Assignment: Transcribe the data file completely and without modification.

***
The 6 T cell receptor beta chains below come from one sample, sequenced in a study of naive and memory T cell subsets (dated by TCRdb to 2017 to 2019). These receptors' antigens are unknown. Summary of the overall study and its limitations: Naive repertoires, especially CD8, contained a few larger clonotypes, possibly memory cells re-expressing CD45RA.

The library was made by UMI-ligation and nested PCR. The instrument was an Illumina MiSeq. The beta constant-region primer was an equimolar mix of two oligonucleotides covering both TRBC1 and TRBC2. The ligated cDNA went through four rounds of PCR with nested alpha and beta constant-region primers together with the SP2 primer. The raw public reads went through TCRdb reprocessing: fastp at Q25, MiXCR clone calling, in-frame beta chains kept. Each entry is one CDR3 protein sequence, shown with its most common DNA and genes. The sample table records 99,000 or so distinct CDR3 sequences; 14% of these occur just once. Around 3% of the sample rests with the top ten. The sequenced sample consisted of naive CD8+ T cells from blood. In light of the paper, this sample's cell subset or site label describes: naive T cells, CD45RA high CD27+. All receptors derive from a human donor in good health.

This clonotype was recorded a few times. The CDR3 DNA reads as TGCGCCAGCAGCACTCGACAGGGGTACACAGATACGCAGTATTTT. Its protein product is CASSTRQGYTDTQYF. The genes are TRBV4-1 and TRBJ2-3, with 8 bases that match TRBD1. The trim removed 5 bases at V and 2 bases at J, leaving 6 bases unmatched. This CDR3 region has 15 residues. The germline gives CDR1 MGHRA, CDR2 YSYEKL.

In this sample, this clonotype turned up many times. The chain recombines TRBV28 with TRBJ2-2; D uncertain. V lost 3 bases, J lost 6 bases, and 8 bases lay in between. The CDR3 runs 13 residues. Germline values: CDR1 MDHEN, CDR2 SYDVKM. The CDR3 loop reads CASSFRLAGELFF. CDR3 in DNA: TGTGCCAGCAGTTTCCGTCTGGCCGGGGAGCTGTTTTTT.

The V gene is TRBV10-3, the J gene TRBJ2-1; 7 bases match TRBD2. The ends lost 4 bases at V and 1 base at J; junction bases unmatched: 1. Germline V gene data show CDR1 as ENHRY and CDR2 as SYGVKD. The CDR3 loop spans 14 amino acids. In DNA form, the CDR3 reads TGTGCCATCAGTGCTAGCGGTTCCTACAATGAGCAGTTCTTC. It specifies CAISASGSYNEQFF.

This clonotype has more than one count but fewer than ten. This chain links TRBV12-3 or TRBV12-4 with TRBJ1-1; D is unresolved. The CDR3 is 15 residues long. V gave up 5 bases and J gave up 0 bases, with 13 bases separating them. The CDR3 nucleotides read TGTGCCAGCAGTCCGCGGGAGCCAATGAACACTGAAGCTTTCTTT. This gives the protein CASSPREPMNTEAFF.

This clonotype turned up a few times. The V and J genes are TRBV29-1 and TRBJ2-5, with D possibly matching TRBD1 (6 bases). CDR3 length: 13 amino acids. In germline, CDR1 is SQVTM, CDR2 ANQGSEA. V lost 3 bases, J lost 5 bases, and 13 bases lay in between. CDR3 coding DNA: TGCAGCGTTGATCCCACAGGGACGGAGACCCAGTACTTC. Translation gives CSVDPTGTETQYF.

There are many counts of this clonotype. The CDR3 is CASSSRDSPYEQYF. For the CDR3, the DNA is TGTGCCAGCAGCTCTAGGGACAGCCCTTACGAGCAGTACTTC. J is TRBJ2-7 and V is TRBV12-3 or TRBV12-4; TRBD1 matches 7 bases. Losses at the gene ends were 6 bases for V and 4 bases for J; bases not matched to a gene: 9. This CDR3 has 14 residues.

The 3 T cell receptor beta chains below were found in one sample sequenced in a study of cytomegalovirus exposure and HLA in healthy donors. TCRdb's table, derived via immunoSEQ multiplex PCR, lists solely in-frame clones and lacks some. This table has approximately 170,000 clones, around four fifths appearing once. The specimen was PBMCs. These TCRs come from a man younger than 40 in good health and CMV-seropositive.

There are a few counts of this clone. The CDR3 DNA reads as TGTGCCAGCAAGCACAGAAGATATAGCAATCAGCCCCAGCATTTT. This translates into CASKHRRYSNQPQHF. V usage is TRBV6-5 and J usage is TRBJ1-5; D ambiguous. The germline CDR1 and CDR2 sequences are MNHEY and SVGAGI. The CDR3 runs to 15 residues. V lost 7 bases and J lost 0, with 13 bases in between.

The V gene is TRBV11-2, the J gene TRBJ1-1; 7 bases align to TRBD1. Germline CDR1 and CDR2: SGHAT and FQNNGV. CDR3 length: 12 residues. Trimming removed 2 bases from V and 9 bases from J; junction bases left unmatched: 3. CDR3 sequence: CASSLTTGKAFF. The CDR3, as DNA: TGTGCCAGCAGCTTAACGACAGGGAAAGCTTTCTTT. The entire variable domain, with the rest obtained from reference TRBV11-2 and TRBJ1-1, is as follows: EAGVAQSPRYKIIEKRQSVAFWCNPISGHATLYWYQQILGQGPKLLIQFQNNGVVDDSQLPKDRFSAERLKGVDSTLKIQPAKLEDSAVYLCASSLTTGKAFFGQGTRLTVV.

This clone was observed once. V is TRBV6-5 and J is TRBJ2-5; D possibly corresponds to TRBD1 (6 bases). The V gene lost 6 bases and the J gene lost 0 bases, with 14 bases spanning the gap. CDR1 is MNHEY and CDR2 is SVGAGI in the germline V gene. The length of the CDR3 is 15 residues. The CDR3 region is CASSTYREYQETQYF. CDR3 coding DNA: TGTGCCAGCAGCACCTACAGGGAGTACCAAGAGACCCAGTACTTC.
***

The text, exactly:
The 6 T cell receptor beta chains below come from one sample, sequenced in a study of naive and memory T cell subsets (dated by TCRdb to 2017 to 2019). These receptors' antigens are unknown. Summary of the overall study and its limitations: Naive repertoires, especially CD8, contained a few larger clonotypes, possibly memory cells re-expressing CD45RA.

The library was made by UMI-ligation and nested PCR. The instrument was an Illumina MiSeq. The beta constant-region primer was an equimolar mix of two oligonucleotides covering both TRBC1 and TRBC2. The ligated cDNA went through four rounds of PCR with nested alpha and beta constant-region primers together with the SP2 primer. The raw public reads went through TCRdb reprocessing: fastp at Q25, MiXCR clone calling, in-frame beta chains kept. Each entry is one CDR3 protein sequence, shown with its most common DNA and genes. The sample table records 99,000 or so distinct CDR3 sequences; 14% of these occur just once. Around 3% of the sample rests with the top ten. The sequenced sample consisted of naive CD8+ T cells from blood. In light of the paper, this sample's cell subset or site label describes: naive T cells, CD45RA high CD27+. All receptors derive from a human donor in good health.

This clonotype was recorded a few times. The CDR3 DNA reads as TGCGCCAGCAGCACTCGACAGGGGTACACAGATACGCAGTATTTT. Its protein product is CASSTRQGYTDTQYF. The genes are TRBV4-1 and TRBJ2-3, with 8 bases that match TRBD1. The trim removed 5 bases at V and 2 bases at J, leaving 6 bases unmatched. This CDR3 region has 15 residues. The germline gives CDR1 MGHRA, CDR2 YSYEKL.

In this sample, this clonotype turned up many times. The chain recombines TRBV28 with TRBJ2-2; D uncertain. V lost 3 bases, J lost 6 bases, and 8 bases lay in between. The CDR3 runs 13 residues. Germline values: CDR1 MDHEN, CDR2 SYDVKM. The CDR3 loop reads CASSFRLAGELFF. CDR3 in DNA: TGTGCCAGCAGTTTCCGTCTGGCCGGGGAGCTGTTTTTT.

The V gene is TRBV10-3, the J gene TRBJ2-1; 7 bases match TRBD2. The ends lost 4 bases at V and 1 base at J; junction bases unmatched: 1. Germline V gene data show CDR1 as ENHRY and CDR2 as SYGVKD. The CDR3 loop spans 14 amino acids. In DNA form, the CDR3 reads TGTGCCATCAGTGCTAGCGGTTCCTACAATGAGCAGTTCTTC. It specifies CAISASGSYNEQFF.

This clonotype has more than one count but fewer than ten. This chain links TRBV12-3 or TRBV12-4 with TRBJ1-1; D is unresolved. The CDR3 is 15 residues long. V gave up 5 bases and J gave up 0 bases, with 13 bases separating them. The CDR3 nucleotides read TGTGCCAGCAGTCCGCGGGAGCCAATGAACACTGAAGCTTTCTTT. This gives the protein CASSPREPMNTEAFF.

This clonotype turned up a few times. The V and J genes are TRBV29-1 and TRBJ2-5, with D possibly matching TRBD1 (6 bases). CDR3 length: 13 amino acids. In germline, CDR1 is SQVTM, CDR2 ANQGSEA. V lost 3 bases, J lost 5 bases, and 13 bases lay in between. CDR3 coding DNA: TGCAGCGTTGATCCCACAGGGACGGAGACCCAGTACTTC. Translation gives CSVDPTGTETQYF.

There are many counts of this clonotype. The CDR3 is CASSSRDSPYEQYF. For the CDR3, the DNA is TGTGCCAGCAGCTCTAGGGACAGCCCTTACGAGCAGTACTTC. J is TRBJ2-7 and V is TRBV12-3 or TRBV12-4; TRBD1 matches 7 bases. Losses at the gene ends were 6 bases for V and 4 bases for J; bases not matched to a gene: 9. This CDR3 has 14 residues.

The 3 T cell receptor beta chains below were found in one sample sequenced in a study of cytomegalovirus exposure and HLA in healthy donors. TCRdb's table, derived via immunoSEQ multiplex PCR, lists solely in-frame clones and lacks some. This table has approximately 170,000 clones, around four fifths appearing once. The specimen was PBMCs. These TCRs come from a man younger than 40 in good health and CMV-seropositive.

There are a few counts of this clone. The CDR3 DNA reads as TGTGCCAGCAAGCACAGAAGATATAGCAATCAGCCCCAGCATTTT. This translates into CASKHRRYSNQPQHF. V usage is TRBV6-5 and J usage is TRBJ1-5; D ambiguous. The germline CDR1 and CDR2 sequences are MNHEY and SVGAGI. The CDR3 runs to 15 residues. V lost 7 bases and J lost 0, with 13 bases in between.

The V gene is TRBV11-2, the J gene TRBJ1-1; 7 bases align to TRBD1. Germline CDR1 and CDR2: SGHAT and FQNNGV. CDR3 length: 12 residues. Trimming removed 2 bases from V and 9 bases from J; junction bases left unmatched: 3. CDR3 sequence: CASSLTTGKAFF. The CDR3, as DNA: TGTGCCAGCAGCTTAACGACAGGGAAAGCTTTCTTT. The entire variable domain, with the rest obtained from reference TRBV11-2 and TRBJ1-1, is as follows: EAGVAQSPRYKIIEKRQSVAFWCNPISGHATLYWYQQILGQGPKLLIQFQNNGVVDDSQLPKDRFSAERLKGVDSTLKIQPAKLEDSAVYLCASSLTTGKAFFGQGTRLTVV.

This clone was observed once. V is TRBV6-5 and J is TRBJ2-5; D possibly corresponds to TRBD1 (6 bases). The V gene lost 6 bases and the J gene lost 0 bases, with 14 bases spanning the gap. CDR1 is MNHEY and CDR2 is SVGAGI in the germline V gene. The length of the CDR3 is 15 residues. The CDR3 region is CASSTYREYQETQYF. CDR3 coding DNA: TGTGCCAGCAGCACCTACAGGGAGTACCAAGAGACCCAGTACTTC.